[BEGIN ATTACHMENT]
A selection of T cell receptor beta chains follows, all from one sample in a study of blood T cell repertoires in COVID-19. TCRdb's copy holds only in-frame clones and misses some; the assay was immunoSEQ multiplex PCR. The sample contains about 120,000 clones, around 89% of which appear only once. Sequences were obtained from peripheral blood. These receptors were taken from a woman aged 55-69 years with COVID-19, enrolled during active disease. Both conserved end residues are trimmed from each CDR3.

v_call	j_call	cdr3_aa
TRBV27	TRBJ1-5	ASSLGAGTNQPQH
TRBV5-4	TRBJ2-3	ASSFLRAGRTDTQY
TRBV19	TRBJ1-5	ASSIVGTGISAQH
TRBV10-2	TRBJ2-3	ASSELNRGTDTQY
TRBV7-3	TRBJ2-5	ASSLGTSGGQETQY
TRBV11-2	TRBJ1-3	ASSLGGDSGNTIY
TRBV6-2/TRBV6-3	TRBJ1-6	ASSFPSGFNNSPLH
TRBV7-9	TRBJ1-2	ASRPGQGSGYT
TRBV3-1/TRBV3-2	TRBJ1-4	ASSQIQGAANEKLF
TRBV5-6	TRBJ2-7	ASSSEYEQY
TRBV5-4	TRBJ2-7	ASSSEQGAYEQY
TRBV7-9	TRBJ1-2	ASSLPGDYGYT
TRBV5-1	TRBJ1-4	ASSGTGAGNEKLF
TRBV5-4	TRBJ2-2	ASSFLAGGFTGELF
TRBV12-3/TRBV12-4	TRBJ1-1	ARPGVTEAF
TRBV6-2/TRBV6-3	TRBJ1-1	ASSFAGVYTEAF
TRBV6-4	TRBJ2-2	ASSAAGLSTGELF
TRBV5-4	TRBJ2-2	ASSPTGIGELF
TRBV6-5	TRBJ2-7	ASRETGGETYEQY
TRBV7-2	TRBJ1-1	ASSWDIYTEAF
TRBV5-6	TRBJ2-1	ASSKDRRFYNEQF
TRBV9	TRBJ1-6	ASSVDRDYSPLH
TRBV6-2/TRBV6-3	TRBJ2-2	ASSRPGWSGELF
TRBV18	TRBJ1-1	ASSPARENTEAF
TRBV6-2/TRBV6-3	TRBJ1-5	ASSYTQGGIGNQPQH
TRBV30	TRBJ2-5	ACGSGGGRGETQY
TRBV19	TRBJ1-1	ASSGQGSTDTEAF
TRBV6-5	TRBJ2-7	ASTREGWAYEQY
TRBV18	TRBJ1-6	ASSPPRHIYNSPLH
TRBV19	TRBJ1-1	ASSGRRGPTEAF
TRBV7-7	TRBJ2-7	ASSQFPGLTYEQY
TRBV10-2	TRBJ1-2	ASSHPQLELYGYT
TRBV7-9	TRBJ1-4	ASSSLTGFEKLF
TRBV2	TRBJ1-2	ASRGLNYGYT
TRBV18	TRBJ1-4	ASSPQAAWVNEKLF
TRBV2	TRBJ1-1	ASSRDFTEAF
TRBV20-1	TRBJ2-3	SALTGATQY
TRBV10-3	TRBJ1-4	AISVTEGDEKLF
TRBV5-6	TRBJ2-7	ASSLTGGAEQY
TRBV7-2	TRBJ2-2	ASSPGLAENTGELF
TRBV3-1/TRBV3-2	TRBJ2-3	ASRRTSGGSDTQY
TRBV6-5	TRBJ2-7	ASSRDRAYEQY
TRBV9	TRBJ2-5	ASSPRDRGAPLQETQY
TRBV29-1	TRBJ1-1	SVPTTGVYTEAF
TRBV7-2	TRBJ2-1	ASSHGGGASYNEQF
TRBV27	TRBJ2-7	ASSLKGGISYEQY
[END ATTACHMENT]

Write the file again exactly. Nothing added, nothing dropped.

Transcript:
A selection of T cell receptor beta chains follows, all from one sample in a study of blood T cell repertoires in COVID-19. TCRdb's copy holds only in-frame clones and misses some; the assay was immunoSEQ multiplex PCR. The sample contains about 120,000 clones, around 89% of which appear only once. Sequences were obtained from peripheral blood. These receptors were taken from a woman aged 55-69 years with COVID-19, enrolled during active disease. Both conserved end residues are trimmed from each CDR3.

v_call	j_call	cdr3_aa
TRBV27	TRBJ1-5	ASSLGAGTNQPQH
TRBV5-4	TRBJ2-3	ASSFLRAGRTDTQY
TRBV19	TRBJ1-5	ASSIVGTGISAQH
TRBV10-2	TRBJ2-3	ASSELNRGTDTQY
TRBV7-3	TRBJ2-5	ASSLGTSGGQETQY
TRBV11-2	TRBJ1-3	ASSLGGDSGNTIY
TRBV6-2/TRBV6-3	TRBJ1-6	ASSFPSGFNNSPLH
TRBV7-9	TRBJ1-2	ASRPGQGSGYT
TRBV3-1/TRBV3-2	TRBJ1-4	ASSQIQGAANEKLF
TRBV5-6	TRBJ2-7	ASSSEYEQY
TRBV5-4	TRBJ2-7	ASSSEQGAYEQY
TRBV7-9	TRBJ1-2	ASSLPGDYGYT
TRBV5-1	TRBJ1-4	ASSGTGAGNEKLF
TRBV5-4	TRBJ2-2	ASSFLAGGFTGELF
TRBV12-3/TRBV12-4	TRBJ1-1	ARPGVTEAF
TRBV6-2/TRBV6-3	TRBJ1-1	ASSFAGVYTEAF
TRBV6-4	TRBJ2-2	ASSAAGLSTGELF
TRBV5-4	TRBJ2-2	ASSPTGIGELF
TRBV6-5	TRBJ2-7	ASRETGGETYEQY
TRBV7-2	TRBJ1-1	ASSWDIYTEAF
TRBV5-6	TRBJ2-1	ASSKDRRFYNEQF
TRBV9	TRBJ1-6	ASSVDRDYSPLH
TRBV6-2/TRBV6-3	TRBJ2-2	ASSRPGWSGELF
TRBV18	TRBJ1-1	ASSPARENTEAF
TRBV6-2/TRBV6-3	TRBJ1-5	ASSYTQGGIGNQPQH
TRBV30	TRBJ2-5	ACGSGGGRGETQY
TRBV19	TRBJ1-1	ASSGQGSTDTEAF
TRBV6-5	TRBJ2-7	ASTREGWAYEQY
TRBV18	TRBJ1-6	ASSPPRHIYNSPLH
TRBV19	TRBJ1-1	ASSGRRGPTEAF
TRBV7-7	TRBJ2-7	ASSQFPGLTYEQY
TRBV10-2	TRBJ1-2	ASSHPQLELYGYT
TRBV7-9	TRBJ1-4	ASSSLTGFEKLF
TRBV2	TRBJ1-2	ASRGLNYGYT
TRBV18	TRBJ1-4	ASSPQAAWVNEKLF
TRBV2	TRBJ1-1	ASSRDFTEAF
TRBV20-1	TRBJ2-3	SALTGATQY
TRBV10-3	TRBJ1-4	AISVTEGDEKLF
TRBV5-6	TRBJ2-7	ASSLTGGAEQY
TRBV7-2	TRBJ2-2	ASSPGLAENTGELF
TRBV3-1/TRBV3-2	TRBJ2-3	ASRRTSGGSDTQY
TRBV6-5	TRBJ2-7	ASSRDRAYEQY
TRBV9	TRBJ2-5	ASSPRDRGAPLQETQY
TRBV29-1	TRBJ1-1	SVPTTGVYTEAF
TRBV7-2	TRBJ2-1	ASSHGGGASYNEQF
TRBV27	TRBJ2-7	ASSLKGGISYEQY